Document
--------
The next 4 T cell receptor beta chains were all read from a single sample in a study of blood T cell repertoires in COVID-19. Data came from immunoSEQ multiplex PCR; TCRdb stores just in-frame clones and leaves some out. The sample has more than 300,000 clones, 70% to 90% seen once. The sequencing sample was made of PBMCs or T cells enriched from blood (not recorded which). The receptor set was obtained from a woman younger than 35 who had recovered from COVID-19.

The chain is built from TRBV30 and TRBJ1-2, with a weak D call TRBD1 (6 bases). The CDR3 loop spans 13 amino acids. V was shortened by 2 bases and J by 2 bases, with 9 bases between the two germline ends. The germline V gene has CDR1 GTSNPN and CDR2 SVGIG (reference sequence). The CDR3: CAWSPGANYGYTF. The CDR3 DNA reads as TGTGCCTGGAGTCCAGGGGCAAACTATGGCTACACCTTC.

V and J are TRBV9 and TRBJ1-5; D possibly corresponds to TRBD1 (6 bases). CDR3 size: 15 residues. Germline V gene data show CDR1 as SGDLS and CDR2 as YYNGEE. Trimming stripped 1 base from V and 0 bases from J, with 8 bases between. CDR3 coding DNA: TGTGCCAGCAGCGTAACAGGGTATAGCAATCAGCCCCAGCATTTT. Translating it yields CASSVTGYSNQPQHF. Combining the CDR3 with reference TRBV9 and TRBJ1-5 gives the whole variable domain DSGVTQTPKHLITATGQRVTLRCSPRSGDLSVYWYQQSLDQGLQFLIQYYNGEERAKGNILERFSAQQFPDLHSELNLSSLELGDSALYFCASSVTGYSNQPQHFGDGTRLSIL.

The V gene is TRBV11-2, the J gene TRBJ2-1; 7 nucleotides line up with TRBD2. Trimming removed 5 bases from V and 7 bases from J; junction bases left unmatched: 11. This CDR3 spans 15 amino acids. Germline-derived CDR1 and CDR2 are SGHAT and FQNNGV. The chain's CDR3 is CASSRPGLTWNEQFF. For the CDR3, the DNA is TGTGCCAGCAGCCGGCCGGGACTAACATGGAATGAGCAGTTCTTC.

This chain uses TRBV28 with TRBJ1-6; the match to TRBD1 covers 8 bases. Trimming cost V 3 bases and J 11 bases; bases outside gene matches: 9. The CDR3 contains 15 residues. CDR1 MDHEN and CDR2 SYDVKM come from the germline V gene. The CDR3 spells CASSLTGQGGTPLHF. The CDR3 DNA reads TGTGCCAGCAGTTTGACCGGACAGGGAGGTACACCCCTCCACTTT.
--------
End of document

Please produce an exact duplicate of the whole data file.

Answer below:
The next 4 T cell receptor beta chains were all read from a single sample in a study of blood T cell repertoires in COVID-19. Data came from immunoSEQ multiplex PCR; TCRdb stores just in-frame clones and leaves some out. The sample has more than 300,000 clones, 70% to 90% seen once. The sequencing sample was made of PBMCs or T cells enriched from blood (not recorded which). The receptor set was obtained from a woman younger than 35 who had recovered from COVID-19.

The chain is built from TRBV30 and TRBJ1-2, with a weak D call TRBD1 (6 bases). The CDR3 loop spans 13 amino acids. V was shortened by 2 bases and J by 2 bases, with 9 bases between the two germline ends. The germline V gene has CDR1 GTSNPN and CDR2 SVGIG (reference sequence). The CDR3: CAWSPGANYGYTF. The CDR3 DNA reads as TGTGCCTGGAGTCCAGGGGCAAACTATGGCTACACCTTC.

V and J are TRBV9 and TRBJ1-5; D possibly corresponds to TRBD1 (6 bases). CDR3 size: 15 residues. Germline V gene data show CDR1 as SGDLS and CDR2 as YYNGEE. Trimming stripped 1 base from V and 0 bases from J, with 8 bases between. CDR3 coding DNA: TGTGCCAGCAGCGTAACAGGGTATAGCAATCAGCCCCAGCATTTT. Translating it yields CASSVTGYSNQPQHF. Combining the CDR3 with reference TRBV9 and TRBJ1-5 gives the whole variable domain DSGVTQTPKHLITATGQRVTLRCSPRSGDLSVYWYQQSLDQGLQFLIQYYNGEERAKGNILERFSAQQFPDLHSELNLSSLELGDSALYFCASSVTGYSNQPQHFGDGTRLSIL.

The V gene is TRBV11-2, the J gene TRBJ2-1; 7 nucleotides line up with TRBD2. Trimming removed 5 bases from V and 7 bases from J; junction bases left unmatched: 11. This CDR3 spans 15 amino acids. Germline-derived CDR1 and CDR2 are SGHAT and FQNNGV. The chain's CDR3 is CASSRPGLTWNEQFF. For the CDR3, the DNA is TGTGCCAGCAGCCGGCCGGGACTAACATGGAATGAGCAGTTCTTC.

This chain uses TRBV28 with TRBJ1-6; the match to TRBD1 covers 8 bases. Trimming cost V 3 bases and J 11 bases; bases outside gene matches: 9. The CDR3 contains 15 residues. CDR1 MDHEN and CDR2 SYDVKM come from the germline V gene. The CDR3 spells CASSLTGQGGTPLHF. The CDR3 DNA reads TGTGCCAGCAGTTTGACCGGACAGGGAGGTACACCCCTCCACTTT.